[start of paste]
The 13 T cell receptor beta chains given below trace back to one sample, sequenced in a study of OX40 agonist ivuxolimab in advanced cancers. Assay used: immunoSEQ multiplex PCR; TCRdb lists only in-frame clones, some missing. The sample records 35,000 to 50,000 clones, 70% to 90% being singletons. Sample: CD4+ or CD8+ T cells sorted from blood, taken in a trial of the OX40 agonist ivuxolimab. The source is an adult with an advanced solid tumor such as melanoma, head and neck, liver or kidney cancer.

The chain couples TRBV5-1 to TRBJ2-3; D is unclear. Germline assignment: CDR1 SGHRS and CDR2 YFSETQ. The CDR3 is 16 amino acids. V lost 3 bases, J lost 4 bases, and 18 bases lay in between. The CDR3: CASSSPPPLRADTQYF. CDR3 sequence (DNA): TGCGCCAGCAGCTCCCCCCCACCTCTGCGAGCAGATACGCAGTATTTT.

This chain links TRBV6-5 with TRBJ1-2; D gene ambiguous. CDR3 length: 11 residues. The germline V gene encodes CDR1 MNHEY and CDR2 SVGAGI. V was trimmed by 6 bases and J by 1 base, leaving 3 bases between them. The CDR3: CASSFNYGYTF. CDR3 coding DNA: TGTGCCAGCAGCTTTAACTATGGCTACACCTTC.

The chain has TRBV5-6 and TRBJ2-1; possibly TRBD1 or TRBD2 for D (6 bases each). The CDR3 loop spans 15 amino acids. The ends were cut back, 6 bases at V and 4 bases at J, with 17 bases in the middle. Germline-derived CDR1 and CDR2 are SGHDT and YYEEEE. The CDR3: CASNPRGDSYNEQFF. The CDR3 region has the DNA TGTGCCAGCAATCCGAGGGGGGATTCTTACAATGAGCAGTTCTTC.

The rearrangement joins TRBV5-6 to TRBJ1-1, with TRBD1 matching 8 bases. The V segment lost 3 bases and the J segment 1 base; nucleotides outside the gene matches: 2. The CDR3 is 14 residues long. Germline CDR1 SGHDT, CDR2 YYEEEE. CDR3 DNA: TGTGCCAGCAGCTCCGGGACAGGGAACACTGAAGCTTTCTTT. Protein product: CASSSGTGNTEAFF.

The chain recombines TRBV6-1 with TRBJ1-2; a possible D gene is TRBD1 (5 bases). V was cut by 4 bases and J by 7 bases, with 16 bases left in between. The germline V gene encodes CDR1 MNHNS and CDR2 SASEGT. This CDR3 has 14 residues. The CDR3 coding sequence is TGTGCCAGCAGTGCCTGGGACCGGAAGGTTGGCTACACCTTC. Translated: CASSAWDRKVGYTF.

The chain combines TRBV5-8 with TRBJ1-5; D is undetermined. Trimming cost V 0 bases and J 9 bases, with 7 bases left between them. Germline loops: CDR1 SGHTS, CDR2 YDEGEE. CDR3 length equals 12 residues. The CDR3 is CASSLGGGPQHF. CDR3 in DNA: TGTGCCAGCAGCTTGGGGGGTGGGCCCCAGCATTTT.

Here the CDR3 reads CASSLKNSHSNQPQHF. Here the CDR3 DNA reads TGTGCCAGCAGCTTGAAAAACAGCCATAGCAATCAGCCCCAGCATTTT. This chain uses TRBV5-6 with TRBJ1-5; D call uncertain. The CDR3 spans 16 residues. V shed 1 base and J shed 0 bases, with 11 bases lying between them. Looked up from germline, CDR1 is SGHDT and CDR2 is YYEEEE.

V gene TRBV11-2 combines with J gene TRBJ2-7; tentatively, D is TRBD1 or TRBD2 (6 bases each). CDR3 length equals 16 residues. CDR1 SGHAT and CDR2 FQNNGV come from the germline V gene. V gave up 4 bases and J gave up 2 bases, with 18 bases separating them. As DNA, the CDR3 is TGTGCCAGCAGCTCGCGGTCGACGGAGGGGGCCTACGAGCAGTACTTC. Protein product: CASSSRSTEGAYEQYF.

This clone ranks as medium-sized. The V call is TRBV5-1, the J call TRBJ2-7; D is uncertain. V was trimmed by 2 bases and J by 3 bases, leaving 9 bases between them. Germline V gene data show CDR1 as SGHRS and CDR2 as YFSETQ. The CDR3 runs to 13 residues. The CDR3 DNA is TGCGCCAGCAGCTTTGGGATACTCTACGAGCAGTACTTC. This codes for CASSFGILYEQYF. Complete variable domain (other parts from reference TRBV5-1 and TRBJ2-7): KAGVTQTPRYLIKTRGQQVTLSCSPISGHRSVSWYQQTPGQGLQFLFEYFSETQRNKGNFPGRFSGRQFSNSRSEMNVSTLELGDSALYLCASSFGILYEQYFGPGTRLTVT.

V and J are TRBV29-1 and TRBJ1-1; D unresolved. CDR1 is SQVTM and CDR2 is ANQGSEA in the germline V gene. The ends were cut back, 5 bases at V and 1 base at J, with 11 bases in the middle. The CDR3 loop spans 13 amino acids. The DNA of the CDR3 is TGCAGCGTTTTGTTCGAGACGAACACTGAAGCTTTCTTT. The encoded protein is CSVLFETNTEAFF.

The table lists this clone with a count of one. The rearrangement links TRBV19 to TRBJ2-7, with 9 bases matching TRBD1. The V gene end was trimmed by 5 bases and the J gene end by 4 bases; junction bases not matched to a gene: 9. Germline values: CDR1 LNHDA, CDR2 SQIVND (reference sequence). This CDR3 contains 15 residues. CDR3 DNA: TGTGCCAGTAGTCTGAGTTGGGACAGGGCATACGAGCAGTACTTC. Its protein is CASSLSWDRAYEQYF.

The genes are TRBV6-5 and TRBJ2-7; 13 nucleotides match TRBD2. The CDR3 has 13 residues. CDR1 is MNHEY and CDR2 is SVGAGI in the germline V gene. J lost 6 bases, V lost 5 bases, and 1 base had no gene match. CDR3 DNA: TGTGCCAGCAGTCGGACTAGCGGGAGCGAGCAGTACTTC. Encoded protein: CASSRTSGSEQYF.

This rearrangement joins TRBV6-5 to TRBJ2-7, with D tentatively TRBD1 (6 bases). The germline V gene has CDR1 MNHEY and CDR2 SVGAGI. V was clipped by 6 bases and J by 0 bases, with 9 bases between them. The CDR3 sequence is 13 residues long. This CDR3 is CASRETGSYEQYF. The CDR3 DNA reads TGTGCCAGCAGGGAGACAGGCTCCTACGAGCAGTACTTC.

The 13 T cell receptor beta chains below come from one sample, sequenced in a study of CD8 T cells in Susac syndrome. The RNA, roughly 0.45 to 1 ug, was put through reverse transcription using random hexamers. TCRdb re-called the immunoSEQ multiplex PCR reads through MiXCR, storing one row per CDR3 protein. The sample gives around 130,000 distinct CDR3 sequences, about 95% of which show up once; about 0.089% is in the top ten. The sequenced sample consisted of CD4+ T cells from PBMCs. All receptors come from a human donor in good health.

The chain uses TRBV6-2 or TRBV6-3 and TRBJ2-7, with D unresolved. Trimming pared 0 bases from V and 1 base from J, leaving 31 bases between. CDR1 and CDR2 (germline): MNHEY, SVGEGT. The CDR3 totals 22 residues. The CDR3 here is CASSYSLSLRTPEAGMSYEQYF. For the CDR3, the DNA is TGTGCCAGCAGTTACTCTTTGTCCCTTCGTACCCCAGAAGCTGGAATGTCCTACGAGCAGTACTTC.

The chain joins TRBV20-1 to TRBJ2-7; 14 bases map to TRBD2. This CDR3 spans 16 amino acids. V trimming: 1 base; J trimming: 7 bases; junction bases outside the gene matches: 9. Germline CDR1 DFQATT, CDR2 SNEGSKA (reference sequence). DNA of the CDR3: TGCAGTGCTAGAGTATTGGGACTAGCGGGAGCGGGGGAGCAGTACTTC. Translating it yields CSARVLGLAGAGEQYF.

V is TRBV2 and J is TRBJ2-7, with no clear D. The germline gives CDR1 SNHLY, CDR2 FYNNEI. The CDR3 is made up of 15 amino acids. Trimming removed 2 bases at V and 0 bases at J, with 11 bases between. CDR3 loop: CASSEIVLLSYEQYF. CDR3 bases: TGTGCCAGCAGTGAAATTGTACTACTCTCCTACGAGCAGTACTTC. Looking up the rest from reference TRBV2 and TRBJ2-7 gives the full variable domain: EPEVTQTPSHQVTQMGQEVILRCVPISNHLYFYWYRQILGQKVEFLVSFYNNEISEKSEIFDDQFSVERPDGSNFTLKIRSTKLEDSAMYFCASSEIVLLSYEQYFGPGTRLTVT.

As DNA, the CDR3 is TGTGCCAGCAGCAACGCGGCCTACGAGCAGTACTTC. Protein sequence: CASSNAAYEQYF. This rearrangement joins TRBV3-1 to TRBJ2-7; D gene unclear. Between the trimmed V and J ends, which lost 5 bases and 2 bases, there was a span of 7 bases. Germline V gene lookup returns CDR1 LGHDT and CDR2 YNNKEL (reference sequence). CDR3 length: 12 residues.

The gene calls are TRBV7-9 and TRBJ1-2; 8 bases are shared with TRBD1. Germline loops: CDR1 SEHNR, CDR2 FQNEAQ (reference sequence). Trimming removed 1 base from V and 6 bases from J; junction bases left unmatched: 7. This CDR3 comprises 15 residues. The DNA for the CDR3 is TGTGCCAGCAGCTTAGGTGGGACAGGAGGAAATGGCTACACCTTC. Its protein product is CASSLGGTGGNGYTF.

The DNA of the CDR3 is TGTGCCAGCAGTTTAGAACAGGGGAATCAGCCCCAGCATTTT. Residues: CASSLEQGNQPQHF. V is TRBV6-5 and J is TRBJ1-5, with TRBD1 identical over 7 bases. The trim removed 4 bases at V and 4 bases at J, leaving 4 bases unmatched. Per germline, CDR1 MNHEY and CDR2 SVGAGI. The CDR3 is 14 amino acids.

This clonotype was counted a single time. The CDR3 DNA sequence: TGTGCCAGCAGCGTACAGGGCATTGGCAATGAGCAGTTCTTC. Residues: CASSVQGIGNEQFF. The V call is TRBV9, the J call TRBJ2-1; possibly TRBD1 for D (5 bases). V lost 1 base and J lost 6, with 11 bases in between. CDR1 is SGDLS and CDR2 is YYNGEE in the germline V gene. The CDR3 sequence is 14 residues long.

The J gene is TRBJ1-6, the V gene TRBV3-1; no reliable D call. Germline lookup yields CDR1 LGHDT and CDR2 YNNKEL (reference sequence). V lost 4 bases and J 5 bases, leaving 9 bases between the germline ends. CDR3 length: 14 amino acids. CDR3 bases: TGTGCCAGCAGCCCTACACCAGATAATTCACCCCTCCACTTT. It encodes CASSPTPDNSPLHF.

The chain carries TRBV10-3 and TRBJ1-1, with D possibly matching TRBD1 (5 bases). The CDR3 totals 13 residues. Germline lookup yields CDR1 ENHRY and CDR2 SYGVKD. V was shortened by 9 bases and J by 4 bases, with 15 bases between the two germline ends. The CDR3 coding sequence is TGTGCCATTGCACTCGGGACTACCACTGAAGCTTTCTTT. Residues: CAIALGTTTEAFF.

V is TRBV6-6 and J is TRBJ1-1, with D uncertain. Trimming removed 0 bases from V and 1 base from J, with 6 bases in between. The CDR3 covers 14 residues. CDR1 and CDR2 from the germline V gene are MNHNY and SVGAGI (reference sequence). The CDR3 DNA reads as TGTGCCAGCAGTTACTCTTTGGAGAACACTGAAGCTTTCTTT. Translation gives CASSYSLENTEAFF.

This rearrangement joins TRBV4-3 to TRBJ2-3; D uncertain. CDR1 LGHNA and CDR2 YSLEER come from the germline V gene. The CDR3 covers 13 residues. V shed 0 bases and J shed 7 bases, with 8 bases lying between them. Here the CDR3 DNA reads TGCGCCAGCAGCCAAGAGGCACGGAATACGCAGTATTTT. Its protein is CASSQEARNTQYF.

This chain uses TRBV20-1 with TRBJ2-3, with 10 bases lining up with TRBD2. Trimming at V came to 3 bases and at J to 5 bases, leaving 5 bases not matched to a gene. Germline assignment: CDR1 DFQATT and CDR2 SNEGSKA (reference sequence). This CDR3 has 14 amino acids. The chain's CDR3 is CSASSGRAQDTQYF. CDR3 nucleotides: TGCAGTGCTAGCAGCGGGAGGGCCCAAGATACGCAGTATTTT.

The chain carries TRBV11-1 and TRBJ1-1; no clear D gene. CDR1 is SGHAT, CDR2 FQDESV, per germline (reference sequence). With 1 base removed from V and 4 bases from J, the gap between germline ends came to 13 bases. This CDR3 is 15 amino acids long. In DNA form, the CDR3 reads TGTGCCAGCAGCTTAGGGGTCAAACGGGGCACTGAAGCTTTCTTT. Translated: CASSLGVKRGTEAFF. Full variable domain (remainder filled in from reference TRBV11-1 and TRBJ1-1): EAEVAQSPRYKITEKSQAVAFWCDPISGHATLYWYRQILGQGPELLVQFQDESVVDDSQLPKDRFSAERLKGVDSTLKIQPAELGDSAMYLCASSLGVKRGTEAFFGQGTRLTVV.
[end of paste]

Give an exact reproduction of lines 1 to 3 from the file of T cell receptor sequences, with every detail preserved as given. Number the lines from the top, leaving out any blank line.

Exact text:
The 13 T cell receptor beta chains given below trace back to one sample, sequenced in a study of OX40 agonist ivuxolimab in advanced cancers. Assay used: immunoSEQ multiplex PCR; TCRdb lists only in-frame clones, some missing. The sample records 35,000 to 50,000 clones, 70% to 90% being singletons. Sample: CD4+ or CD8+ T cells sorted from blood, taken in a trial of the OX40 agonist ivuxolimab. The source is an adult with an advanced solid tumor such as melanoma, head and neck, liver or kidney cancer.

The chain couples TRBV5-1 to TRBJ2-3; D is unclear. Germline assignment: CDR1 SGHRS and CDR2 YFSETQ. The CDR3 is 16 amino acids. V lost 3 bases, J lost 4 bases, and 18 bases lay in between. The CDR3: CASSSPPPLRADTQYF. CDR3 sequence (DNA): TGCGCCAGCAGCTCCCCCCCACCTCTGCGAGCAGATACGCAGTATTTT.

This chain links TRBV6-5 with TRBJ1-2; D gene ambiguous. CDR3 length: 11 residues. The germline V gene encodes CDR1 MNHEY and CDR2 SVGAGI. V was trimmed by 6 bases and J by 1 base, leaving 3 bases between them. The CDR3: CASSFNYGYTF. CDR3 coding DNA: TGTGCCAGCAGCTTTAACTATGGCTACACCTTC.